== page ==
We’re all familiar with user devices such as PCs, tablets, phones and they will remain an important part of Intel and will continue to invest in maximize returns in these businesses. Moving forward these devices are welcoming billions and billions of things to the Internet by 2020. 50 billion devices and 212 billion sensors will join the Internet.
At this point, 47 percent of total devices and connection will be machine-to-machine. Truly, the rise of the machines these things will generate tremendous amounts of data considering this in 2020. It’s expected that the average Internet user will generate approximately 1.5 gigabytes of traffic per day that’s up from 650 megabytes in 2015.
Certainly, a huge amount of data until you consider the machines, a smart hospital will generate 3,000 gigabytes per day, self-driving cars will generate over 4,000 gigabytes per day, a connected plane will generate 40,000 gigabytes per day and a connected factory will generate 1 million gigabytes per day. This data needs to be analyzed and interpreted in real time and what we are focusing on one of the best examples of Intel’s AI strategy is at automated driving data produced by autonomous vehicles is immense that’s 4 terabytes per data per day. Every day, computer required for autonomous vehicles is even more astounding approximately 1 car in one hour of driving will require 5 exaflops of compute to safely keep itself on the road supporting just 20000 automated vehicles for one day is estimated to require one exaflop of sustained compute or a billion floating-point operations per second.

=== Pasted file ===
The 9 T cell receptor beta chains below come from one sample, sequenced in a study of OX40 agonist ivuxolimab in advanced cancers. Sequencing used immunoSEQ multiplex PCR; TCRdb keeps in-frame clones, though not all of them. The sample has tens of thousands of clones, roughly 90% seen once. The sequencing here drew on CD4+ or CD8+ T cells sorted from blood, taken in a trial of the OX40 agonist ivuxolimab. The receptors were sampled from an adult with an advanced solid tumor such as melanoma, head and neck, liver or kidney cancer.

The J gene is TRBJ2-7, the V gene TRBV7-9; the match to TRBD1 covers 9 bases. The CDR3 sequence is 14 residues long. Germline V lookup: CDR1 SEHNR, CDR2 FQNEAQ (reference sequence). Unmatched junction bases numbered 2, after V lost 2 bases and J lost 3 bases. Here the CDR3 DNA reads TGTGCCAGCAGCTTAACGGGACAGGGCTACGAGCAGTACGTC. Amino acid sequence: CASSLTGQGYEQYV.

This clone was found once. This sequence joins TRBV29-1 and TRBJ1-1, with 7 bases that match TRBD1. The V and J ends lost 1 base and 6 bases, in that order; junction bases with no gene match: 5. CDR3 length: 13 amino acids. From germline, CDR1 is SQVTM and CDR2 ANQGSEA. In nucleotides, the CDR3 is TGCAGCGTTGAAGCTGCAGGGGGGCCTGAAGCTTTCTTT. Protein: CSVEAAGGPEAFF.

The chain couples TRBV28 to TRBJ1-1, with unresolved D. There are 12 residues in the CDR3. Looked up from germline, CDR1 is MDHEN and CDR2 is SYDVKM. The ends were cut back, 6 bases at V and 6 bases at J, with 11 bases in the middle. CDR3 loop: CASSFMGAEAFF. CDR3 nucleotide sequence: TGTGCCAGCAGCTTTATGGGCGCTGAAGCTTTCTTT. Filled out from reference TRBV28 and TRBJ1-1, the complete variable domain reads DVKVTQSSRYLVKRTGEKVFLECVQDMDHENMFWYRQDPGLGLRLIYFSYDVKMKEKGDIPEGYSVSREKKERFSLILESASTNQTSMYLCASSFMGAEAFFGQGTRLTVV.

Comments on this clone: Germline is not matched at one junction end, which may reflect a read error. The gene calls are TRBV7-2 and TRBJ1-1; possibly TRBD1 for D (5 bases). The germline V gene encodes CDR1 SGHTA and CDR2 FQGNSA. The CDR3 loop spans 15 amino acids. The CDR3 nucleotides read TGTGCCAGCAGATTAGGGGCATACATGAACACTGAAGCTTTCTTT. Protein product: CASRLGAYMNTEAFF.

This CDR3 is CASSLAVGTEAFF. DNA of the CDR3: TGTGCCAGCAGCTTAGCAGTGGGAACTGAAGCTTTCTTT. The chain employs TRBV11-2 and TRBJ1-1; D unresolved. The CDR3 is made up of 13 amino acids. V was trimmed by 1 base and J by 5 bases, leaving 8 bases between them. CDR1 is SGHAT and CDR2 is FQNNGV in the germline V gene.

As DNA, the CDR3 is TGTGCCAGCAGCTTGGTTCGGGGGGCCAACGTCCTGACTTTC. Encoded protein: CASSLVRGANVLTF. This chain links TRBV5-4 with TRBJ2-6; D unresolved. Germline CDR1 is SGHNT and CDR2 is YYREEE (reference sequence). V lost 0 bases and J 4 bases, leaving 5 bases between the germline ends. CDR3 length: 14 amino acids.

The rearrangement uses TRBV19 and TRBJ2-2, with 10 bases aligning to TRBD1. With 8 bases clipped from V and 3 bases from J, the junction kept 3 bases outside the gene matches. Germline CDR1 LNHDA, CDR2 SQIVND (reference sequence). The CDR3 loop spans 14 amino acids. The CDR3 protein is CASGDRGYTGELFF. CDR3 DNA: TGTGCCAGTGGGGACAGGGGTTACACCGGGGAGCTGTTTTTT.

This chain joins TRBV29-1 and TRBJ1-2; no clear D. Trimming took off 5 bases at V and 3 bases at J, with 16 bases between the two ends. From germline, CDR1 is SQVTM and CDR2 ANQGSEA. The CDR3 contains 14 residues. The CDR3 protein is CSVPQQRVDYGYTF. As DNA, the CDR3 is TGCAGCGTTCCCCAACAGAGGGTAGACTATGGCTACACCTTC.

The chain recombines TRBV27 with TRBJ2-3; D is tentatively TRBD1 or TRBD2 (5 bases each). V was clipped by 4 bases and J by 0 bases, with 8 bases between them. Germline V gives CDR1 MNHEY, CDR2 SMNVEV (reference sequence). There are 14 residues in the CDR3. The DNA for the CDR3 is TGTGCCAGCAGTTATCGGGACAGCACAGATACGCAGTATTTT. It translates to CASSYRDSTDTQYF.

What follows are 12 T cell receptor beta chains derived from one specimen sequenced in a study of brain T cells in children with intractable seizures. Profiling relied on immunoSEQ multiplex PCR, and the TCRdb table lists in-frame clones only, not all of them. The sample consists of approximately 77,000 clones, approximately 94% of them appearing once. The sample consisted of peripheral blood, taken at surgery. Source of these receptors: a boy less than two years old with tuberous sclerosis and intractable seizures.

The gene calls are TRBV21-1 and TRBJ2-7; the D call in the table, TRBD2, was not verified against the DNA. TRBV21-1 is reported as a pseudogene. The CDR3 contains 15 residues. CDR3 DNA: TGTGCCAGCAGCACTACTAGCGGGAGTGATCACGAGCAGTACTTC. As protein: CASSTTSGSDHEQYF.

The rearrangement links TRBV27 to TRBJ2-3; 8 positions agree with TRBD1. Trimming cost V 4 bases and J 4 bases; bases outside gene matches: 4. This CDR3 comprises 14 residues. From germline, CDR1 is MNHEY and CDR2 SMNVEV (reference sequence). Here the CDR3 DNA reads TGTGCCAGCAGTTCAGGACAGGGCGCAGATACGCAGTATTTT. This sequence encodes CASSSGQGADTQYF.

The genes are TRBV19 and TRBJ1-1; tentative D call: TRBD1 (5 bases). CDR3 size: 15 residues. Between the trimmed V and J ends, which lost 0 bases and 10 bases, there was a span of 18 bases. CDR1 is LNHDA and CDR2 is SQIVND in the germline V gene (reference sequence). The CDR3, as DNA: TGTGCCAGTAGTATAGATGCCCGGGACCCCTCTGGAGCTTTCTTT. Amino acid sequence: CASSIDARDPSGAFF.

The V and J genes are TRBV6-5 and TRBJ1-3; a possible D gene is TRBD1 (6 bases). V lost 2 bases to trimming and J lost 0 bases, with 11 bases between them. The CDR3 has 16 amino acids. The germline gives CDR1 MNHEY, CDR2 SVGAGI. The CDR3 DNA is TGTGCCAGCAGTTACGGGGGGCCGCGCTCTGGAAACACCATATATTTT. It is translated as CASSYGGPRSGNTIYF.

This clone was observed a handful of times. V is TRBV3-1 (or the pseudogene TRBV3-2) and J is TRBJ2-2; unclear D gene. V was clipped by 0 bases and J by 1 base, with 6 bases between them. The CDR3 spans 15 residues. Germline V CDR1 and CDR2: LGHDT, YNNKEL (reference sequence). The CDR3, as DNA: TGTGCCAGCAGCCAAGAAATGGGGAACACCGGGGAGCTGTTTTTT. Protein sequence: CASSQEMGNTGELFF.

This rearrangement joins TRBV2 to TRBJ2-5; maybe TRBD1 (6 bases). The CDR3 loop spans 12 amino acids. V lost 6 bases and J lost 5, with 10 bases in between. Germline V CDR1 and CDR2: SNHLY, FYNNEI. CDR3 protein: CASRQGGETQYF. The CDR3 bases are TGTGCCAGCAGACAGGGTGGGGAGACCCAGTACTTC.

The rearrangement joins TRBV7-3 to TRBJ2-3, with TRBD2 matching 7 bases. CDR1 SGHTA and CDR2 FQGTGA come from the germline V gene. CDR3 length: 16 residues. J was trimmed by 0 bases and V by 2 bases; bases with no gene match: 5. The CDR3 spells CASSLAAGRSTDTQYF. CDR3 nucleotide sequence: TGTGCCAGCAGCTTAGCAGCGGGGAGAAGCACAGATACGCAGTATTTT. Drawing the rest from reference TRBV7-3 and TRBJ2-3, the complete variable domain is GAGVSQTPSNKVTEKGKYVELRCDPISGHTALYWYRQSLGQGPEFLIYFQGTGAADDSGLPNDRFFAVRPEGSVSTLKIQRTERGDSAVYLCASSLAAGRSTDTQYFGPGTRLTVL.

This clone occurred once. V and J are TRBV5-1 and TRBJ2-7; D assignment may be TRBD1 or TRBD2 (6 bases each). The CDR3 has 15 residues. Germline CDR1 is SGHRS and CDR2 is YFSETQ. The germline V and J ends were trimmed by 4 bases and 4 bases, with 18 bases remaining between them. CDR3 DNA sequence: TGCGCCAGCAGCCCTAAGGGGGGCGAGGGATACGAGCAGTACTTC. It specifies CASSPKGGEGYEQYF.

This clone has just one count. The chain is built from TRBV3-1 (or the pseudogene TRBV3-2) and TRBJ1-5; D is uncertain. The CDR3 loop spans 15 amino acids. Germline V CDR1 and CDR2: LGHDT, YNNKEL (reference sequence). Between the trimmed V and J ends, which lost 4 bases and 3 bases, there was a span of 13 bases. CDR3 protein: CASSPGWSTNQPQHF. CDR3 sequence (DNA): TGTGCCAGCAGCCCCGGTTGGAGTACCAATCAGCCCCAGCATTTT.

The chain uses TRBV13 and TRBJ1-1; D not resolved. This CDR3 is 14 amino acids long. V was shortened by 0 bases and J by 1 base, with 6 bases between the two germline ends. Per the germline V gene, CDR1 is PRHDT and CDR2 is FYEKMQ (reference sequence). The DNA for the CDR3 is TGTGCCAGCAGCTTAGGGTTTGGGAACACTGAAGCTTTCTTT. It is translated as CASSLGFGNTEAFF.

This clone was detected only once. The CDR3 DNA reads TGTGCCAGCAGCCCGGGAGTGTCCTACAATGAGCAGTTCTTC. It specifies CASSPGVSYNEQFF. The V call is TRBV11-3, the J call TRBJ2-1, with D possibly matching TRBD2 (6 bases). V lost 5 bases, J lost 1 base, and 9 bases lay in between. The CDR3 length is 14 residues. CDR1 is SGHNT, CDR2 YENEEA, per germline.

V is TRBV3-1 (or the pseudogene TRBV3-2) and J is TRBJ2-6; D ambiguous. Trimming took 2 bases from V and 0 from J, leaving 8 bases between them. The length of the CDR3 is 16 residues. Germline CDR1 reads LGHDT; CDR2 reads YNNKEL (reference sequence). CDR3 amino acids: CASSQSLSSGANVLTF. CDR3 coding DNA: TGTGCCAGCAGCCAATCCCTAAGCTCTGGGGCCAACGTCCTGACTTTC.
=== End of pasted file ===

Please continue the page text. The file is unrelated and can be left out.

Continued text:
So, as we can see really big data’s problem is that there’s so much data how are you going to process it do you have enough compute power, enough storage to store it or the infrastructure to move it around between the compute and the storage devices. So, in short, HPC or High-Performance Computing is just simply leveraging distributed compute resources to solve complex problems with a large data set so when we say large data set, we mean terabytes, petabytes or even Zeta bytes of data that need to be processed as close to real time in many cases as possible. But, certainly minutes to hours not days, weeks or even months, so what typically happens is the user will submit a job to the cluster manager that cluster manager will then run the work load on the distributed different pieces of resources like CPUs, FPGAs, GPUs disk drives all interconnected by a network then they get the results back and they can analyze those results to make decisions typical workloads that are common today range. Across many different vertical markets such as Life Sciences, astrophysics, genomics, bioinformatics, molecular dynamics, weather and climate prediction, artificial intelligence, crosses many of these industries and is one of the hottest topics today. Cybersecurity and financial analysis are also becoming more and more popular. The rest fall into kind of a big lump sum of big data analytics umbrella which is really a lot of things to a lot of people.